The other main discussion was about the proposals submitted by education groups for the Council’s consideration. In speaking for the AZSchools Now proposal, I advocated for additional resources to attract and retain high quality teachers in light of the both the current shortage as well as the some 26,000 eligible for retirement starting in 2018. Not only is the shortage critical, but teacher turnover is disruptive and expensive, costing as much as $50,000 to find and contract a new one. ADE reports we have almost 93,000 certified teachers in Arizona, but only 67,000 of them are working in the profession. Continue reading
Posted in Arizona State Legislature, Budgets, Charter Schools, Education, Governor, Legislation
Tagged Arizona School Boards Association, AZSchools now, charter schools, Christine marsh, classrooms first council, education progress meters, support our schools AZ
Hint: the answer is not, “never.” It is a bad idea, according to education blogger Peter Green, “when charters disrupt and displace [district] public schools.” I would add that often, these district schools are the hubs of their communities so charters contribute to disrupting these communities as well.
Case in point is a new charter school (Legacy Traditional School) being built in Glendale, Arizona. Scheduled to open in time for the 2016/17 school year, the new campus will serve 1,200 K-8 students at the northeast corner of 67th Avenue and Thunderbird Road. Sounds good, right? Problem is, this school is being built within the boundaries of the Peoria Unified School District, within two miles of 10 of their “A” or “B” rated elementary schools (50 percent of PUSD’s schools are rated “A”, another 25 percent are rated “B.) When PUSD has the capacity to serve the 1,200 students Legacy hopes to eventually attract, why is this school necessary, or even in the best interest of this community? Continue reading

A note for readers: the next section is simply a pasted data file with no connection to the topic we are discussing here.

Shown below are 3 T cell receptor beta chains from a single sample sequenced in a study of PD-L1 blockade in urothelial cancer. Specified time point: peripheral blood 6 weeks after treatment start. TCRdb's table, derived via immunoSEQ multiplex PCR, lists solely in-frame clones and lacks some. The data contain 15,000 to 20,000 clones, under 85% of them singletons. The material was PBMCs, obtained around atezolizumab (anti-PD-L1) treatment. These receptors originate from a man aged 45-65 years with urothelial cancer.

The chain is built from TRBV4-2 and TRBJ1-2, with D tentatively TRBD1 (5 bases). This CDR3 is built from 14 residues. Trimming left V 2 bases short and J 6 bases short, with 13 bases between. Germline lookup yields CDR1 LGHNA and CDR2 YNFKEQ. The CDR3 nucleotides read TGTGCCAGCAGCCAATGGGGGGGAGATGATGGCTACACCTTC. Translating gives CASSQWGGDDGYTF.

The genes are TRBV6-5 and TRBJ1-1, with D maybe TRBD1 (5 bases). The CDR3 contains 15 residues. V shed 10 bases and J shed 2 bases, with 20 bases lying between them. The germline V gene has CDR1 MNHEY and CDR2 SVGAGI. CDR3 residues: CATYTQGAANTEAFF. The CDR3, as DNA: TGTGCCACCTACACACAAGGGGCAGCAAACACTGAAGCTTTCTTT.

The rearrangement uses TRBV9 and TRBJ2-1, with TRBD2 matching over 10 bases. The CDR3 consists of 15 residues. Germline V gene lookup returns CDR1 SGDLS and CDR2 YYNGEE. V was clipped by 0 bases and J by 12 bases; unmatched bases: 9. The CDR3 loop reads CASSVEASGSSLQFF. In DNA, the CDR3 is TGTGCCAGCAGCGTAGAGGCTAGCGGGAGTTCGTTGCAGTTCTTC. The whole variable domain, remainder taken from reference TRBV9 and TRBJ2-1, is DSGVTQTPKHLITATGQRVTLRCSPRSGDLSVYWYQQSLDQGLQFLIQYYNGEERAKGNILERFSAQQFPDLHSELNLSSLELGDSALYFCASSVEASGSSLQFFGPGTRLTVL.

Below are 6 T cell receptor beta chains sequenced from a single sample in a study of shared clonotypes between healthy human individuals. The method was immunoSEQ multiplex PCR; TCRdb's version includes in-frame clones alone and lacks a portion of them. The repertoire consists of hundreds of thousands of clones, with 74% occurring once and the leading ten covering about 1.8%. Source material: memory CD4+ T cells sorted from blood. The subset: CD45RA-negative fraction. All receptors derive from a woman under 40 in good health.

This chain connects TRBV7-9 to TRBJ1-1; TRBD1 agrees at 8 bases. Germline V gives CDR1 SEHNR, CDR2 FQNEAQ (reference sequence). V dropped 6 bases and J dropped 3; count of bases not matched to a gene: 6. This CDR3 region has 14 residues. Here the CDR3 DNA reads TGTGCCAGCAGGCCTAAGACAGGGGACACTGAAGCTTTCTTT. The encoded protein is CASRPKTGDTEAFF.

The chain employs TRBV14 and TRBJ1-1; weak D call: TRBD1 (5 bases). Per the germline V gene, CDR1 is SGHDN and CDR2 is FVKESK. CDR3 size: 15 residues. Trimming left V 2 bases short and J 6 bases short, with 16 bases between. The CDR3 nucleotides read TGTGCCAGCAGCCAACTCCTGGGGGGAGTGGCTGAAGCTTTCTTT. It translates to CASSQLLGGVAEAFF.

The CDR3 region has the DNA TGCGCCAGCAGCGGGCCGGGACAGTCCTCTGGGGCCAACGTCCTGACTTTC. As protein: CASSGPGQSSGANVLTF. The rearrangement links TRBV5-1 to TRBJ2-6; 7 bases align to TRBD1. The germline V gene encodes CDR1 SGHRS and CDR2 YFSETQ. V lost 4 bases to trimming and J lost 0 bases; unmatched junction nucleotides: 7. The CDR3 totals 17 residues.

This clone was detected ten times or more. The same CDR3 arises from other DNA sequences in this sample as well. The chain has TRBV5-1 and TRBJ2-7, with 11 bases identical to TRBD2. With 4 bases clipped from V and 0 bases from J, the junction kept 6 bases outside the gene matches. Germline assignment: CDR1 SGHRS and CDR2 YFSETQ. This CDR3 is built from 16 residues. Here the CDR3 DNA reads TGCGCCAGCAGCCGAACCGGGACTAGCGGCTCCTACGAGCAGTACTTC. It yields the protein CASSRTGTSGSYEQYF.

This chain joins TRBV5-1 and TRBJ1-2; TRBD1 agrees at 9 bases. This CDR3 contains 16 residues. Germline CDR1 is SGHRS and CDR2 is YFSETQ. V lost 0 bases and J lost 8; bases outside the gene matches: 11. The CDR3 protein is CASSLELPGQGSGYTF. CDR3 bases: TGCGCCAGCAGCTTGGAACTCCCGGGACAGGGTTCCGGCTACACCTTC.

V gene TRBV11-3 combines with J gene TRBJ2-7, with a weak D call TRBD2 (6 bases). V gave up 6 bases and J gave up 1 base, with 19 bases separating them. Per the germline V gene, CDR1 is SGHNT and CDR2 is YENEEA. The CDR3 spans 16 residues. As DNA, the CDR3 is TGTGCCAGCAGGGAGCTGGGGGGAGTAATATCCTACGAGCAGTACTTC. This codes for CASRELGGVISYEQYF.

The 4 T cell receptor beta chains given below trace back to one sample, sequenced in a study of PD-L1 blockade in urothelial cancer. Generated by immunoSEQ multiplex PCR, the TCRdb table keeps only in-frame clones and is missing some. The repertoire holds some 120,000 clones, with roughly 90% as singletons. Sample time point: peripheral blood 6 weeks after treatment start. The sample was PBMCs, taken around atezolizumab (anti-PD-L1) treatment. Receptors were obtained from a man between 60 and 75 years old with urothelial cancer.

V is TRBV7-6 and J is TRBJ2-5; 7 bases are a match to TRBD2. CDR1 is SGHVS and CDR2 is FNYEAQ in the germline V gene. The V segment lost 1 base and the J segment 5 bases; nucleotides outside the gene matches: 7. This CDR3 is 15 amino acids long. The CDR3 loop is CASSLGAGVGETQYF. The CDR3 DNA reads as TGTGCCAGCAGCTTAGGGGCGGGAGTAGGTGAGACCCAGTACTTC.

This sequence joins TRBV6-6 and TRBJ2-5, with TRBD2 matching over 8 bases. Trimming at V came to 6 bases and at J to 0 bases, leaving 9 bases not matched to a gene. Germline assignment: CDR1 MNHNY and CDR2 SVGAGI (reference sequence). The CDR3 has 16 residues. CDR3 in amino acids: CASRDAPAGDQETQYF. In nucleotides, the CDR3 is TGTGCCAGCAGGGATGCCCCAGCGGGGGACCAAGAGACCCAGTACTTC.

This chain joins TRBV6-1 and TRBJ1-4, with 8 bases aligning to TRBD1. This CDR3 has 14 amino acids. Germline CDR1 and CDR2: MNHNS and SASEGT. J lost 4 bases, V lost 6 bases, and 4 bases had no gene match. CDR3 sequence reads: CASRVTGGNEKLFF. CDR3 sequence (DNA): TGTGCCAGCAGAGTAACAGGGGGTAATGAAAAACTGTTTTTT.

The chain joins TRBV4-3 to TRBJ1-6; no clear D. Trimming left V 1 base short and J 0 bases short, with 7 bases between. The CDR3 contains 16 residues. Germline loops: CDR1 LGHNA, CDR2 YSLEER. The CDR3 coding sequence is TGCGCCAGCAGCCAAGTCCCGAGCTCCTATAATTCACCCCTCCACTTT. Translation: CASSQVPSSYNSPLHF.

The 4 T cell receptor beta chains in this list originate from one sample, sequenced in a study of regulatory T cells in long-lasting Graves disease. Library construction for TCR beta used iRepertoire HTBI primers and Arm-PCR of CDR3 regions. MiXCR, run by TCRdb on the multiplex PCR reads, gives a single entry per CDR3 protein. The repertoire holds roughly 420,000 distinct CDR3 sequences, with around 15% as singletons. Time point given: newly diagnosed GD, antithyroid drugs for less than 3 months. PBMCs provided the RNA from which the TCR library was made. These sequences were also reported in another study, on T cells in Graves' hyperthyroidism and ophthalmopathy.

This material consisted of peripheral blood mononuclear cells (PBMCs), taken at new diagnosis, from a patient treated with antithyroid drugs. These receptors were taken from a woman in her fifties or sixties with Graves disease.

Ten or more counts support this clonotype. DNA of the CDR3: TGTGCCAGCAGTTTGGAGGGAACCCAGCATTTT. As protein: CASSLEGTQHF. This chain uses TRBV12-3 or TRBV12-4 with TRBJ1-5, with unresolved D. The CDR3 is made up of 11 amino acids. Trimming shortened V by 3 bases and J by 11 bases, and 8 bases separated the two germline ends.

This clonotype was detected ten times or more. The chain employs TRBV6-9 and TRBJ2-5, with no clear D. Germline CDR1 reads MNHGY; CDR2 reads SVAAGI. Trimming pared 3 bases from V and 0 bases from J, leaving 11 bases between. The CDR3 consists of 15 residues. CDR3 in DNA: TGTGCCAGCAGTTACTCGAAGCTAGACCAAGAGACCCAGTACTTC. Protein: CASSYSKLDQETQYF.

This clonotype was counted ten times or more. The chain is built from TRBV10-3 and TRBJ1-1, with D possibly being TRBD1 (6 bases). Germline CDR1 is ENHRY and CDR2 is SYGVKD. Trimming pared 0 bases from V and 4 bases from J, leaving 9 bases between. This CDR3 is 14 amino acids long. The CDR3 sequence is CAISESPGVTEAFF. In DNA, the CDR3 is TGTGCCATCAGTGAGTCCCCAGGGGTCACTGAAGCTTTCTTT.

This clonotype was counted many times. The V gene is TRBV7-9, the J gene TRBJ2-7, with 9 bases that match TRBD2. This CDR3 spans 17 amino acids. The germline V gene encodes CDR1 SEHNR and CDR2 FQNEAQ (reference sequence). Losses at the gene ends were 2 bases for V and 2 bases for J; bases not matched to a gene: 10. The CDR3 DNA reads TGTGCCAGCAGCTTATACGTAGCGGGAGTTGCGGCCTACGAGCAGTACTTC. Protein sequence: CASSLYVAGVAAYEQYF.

Spoiler Alert: I am really glad I didn’t drive to Phoenix today for the House Ways and Means Committee meeting during which they considered HB 2842, Empowerment Scholarship Accounts (ESAs); Expansion; Phase-In. I’m glad I stayed home because I’m sure my presence it wouldn’t have made a bit of difference. Instead, I watched live streaming of the meeting and gleaned from the testimony that ESAs are lacking in accountability and transparency and serve the few at the expense of the majority.
The first “against” speaker I viewed was Ms. Stacey Morley from the Arizona Education Association. She talked about how when the full cap is reached, 5,500 students could have accepted ESAs at a cost of $13M to the state. Tory Anderson, from the Secular Coalition of Arizona expressed her organization’s opposition to any use of taxpayer dollars to fund religious schools. An AZ Department of Education representative said DOE is neutral on the bill, but wants to ensure they get their full 5% portion of the ESA funds for ensuring accountability. These funds are prescribed by law, but haven’t always been fully included in the budget. He talked about the importance of adequate oversight and referred to the 700 to 1 ratio currently in place for program liaisons that work with families to provide that oversight. As high as that number is, he wanted to ensure further budget cuts don’t make the challenge even tougher. Continue reading